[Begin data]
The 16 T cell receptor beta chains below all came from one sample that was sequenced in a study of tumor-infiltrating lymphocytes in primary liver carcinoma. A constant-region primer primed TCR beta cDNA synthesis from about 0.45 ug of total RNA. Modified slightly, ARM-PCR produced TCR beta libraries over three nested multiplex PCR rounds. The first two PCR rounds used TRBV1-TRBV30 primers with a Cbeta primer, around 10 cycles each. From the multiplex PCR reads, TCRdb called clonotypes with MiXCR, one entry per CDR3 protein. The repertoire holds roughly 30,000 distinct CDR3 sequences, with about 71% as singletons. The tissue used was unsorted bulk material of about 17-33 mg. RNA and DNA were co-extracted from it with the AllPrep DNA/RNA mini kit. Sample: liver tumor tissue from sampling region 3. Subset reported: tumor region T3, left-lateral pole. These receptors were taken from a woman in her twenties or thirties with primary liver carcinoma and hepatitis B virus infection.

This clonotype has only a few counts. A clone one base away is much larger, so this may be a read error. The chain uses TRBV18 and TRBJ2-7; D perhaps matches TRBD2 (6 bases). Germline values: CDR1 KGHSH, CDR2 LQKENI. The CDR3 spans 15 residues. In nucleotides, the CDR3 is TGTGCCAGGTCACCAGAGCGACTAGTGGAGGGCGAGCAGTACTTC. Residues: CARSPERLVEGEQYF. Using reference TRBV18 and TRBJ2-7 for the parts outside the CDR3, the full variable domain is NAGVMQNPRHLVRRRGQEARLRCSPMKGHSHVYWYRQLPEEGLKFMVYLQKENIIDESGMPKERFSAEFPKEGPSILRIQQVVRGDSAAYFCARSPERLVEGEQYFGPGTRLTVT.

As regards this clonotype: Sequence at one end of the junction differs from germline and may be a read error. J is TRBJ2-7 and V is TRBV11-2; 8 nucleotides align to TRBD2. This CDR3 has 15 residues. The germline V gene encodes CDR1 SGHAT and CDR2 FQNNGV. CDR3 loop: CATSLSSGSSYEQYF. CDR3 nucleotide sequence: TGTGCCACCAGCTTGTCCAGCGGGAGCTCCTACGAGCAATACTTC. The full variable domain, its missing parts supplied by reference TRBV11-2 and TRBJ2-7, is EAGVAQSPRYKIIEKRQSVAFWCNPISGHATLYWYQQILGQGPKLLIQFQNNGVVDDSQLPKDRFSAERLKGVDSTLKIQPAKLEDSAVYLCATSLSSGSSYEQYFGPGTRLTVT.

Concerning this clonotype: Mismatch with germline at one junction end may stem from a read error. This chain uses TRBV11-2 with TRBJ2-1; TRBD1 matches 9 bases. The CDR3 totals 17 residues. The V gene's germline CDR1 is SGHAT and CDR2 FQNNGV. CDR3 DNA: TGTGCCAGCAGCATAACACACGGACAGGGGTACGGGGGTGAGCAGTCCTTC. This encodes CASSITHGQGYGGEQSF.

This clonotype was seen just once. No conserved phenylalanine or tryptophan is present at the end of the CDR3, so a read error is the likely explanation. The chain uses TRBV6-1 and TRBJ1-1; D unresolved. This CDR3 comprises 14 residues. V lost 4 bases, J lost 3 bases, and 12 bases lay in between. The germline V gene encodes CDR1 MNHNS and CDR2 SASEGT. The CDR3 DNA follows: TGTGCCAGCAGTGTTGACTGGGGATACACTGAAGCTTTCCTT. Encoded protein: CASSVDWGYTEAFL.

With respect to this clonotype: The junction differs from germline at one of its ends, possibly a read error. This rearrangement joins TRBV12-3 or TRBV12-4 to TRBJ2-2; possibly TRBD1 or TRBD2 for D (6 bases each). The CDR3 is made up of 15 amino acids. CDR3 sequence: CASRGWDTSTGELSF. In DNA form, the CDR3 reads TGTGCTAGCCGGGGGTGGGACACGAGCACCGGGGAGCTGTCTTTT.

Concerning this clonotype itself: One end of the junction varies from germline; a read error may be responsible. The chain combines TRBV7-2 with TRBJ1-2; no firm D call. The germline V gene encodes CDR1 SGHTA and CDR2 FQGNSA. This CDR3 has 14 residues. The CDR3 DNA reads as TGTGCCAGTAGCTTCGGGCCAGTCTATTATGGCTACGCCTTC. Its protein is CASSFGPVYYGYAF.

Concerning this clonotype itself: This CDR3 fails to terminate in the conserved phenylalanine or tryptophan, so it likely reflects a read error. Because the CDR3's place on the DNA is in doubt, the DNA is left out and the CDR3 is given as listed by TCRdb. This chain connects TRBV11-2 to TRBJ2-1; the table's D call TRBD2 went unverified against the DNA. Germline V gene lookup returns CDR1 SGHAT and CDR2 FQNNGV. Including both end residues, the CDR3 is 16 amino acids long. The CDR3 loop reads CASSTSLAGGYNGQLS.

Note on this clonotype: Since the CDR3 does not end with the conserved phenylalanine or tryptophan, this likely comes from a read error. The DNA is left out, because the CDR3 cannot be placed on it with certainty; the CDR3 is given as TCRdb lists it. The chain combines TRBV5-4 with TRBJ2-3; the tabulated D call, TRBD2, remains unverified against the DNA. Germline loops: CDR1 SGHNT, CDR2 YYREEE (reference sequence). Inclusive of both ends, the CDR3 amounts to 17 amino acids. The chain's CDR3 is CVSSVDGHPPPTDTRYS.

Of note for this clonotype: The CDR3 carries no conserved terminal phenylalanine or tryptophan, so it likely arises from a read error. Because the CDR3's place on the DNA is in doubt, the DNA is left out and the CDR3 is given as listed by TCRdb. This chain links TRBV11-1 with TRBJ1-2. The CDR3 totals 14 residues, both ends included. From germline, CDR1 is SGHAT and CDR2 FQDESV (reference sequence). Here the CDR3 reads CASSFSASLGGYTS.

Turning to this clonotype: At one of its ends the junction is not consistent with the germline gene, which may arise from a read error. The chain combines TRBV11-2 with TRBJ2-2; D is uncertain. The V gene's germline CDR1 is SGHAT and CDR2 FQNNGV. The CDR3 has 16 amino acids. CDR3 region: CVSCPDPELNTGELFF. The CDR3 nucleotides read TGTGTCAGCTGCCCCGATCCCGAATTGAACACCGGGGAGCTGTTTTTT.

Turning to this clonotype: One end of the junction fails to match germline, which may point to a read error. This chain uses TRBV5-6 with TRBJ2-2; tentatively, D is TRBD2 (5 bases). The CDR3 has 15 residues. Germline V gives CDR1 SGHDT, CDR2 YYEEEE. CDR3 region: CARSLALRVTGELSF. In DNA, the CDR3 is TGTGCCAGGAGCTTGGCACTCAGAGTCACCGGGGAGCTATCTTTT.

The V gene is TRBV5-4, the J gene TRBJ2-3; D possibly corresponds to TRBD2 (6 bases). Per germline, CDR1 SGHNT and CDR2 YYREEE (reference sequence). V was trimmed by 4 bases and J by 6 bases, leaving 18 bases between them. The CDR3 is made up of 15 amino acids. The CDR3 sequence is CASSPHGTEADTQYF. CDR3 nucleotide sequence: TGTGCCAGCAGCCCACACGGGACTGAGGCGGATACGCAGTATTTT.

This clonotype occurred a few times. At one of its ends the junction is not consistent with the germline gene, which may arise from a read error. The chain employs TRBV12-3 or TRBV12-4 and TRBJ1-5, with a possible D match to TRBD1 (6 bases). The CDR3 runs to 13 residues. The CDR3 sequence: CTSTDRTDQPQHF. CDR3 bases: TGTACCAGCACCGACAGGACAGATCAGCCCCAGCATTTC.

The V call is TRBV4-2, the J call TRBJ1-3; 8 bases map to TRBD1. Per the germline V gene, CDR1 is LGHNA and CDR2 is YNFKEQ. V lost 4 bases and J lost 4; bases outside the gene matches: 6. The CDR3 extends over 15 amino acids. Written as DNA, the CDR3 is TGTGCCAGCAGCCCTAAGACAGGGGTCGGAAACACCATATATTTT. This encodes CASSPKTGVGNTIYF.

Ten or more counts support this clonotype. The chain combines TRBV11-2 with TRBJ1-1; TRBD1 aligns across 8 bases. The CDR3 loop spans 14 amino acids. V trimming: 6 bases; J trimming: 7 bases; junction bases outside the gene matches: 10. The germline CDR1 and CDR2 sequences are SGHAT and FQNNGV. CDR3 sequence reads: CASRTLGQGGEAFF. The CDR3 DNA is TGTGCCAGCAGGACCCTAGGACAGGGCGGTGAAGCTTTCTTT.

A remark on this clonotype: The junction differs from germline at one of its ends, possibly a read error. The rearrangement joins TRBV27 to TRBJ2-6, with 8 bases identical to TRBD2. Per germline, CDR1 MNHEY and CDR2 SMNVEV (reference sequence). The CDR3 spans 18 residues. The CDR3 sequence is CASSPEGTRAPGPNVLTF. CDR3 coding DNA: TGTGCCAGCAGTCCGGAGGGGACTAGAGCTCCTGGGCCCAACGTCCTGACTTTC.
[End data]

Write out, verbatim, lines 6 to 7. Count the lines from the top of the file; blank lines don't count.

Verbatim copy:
With respect to this clonotype: The junction differs from germline at one of its ends, possibly a read error. This rearrangement joins TRBV12-3 or TRBV12-4 to TRBJ2-2; possibly TRBD1 or TRBD2 for D (6 bases each). The CDR3 is made up of 15 amino acids. CDR3 sequence: CASRGWDTSTGELSF. In DNA form, the CDR3 reads TGTGCTAGCCGGGGGTGGGACACGAGCACCGGGGAGCTGTCTTTT.

Concerning this clonotype itself: One end of the junction varies from germline; a read error may be responsible. The chain combines TRBV7-2 with TRBJ1-2; no firm D call. The germline V gene encodes CDR1 SGHTA and CDR2 FQGNSA. This CDR3 has 14 residues. The CDR3 DNA reads as TGTGCCAGTAGCTTCGGGCCAGTCTATTATGGCTACGCCTTC. Its protein is CASSFGPVYYGYAF.